The Erik Erikson Reader
Edited By Robert Coles
W.W. Norton & Co. 526 pp. ISBN 0-393-04845-4
Reviewed by Michele Bograd
No one's books are more commonly displayed in therapists' offices as a badge of professional seriousness than the works of Erik Erikson, the great child analyst and developmental theorist who died in 1994. Erikson's theories about the stages of human development and the impact of culture and society on personality are taught in every graduate program of every mental health field--he's the one who coined the terms "identity crisis" and "life stages," among others. He challenged the notion that personality is a set phenomena from childhood, offering an elaborate description of the stages of emotional development across the life span. Erikson broke with tradition as a child analyst by working with the family long before family therapy was born. His literary exploration of the interior of the self was matched by his investigation of the impact of social context, historical period and moral and cultural values on human experience.
Excerpts from Erikson's seminal works, written from 1950 to 1987, have now been compiled by noted child psychiatrist Robert Coles, accompanied by commentary on the work of his teacher, whom Coles loved. Coles has organized by theme substantial excerpts from Erikson's writings, dividing them into four sections that mirror Erikson's primary theoretical passions: children; psychoanalysis and human development; leaders; and moral matters. Each section starts with a preface by Coles that highlights major concepts and helps us understand how Erikson's own ideas are tied to the man who created them at a certain point in his own development and in a certain historical context.
At first reading, there is much that is off-putting to 21st century family therapists about this volume. It is steeped in psychodynamic language; its theorizing on infantile stages of development may seem dated to the more systemically minded; its prevailing concern is broad and philosophical, not focused on clinical utility. Yet The Erik Erikson Reader has much to teach family therapists. We learn how our radical theories of the family had roots in Erikson's work decades earlier; we see how he situates the individual in a web of psychological, maturational, generational, cultural and historical dimensions decades before family therapy appeared as a discipline. Again and again, The Erik Erikson Reader reveals how Erikson was ahead of his time. He spoke of the clinical encounter as, at heart, a moral one, and thus anticipated the current evolution in family therapy as we move from technique to elaborating the moral choices of client and therapist alike. Diversity is the buzzword these days, but Erikson was writing about it a half-century ago, in his many works about the complexity of culture and human development. He describes the Sioux and Yurok Native American children, examining the interplay of child-rearing techniques, cultural values and cross-generational relationships and offering a multicontextual framework that includes the intersection of Native American culture and white "benevolent" interventions without ever referring to his subjects as "primitive."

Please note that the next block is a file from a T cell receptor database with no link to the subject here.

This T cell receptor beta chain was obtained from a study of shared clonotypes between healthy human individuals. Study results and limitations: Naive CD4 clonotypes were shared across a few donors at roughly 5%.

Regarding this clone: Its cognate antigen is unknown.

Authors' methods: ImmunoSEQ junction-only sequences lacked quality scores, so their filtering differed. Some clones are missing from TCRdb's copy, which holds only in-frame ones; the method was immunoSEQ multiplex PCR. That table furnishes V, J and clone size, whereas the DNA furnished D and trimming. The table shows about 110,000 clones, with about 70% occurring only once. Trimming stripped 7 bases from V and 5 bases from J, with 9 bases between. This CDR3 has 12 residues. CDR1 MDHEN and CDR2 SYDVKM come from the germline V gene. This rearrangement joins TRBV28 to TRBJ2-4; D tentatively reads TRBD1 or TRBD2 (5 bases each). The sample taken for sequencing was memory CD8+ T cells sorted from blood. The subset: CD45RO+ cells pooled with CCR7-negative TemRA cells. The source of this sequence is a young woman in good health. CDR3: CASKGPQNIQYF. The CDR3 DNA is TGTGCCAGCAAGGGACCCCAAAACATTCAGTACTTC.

Erikson explored other topics that have only recently captured the attention of our field: the impact of migration, dislocation, trauma, poverty, values clashes, the silenced voices of women and children and the psychological and social costs to minorities marginalized by the dominant culture. For example, in 1950, Erikson wrote on black identity, looking at themes now debated in contemporary discussions about race: Are there cultural images of strength for people of color? How does shade of skin color shape social status? How do racial caricatures stereotyped by the entertainment industry influence identity? How do limited opportunity and discrimination create psychological crises? …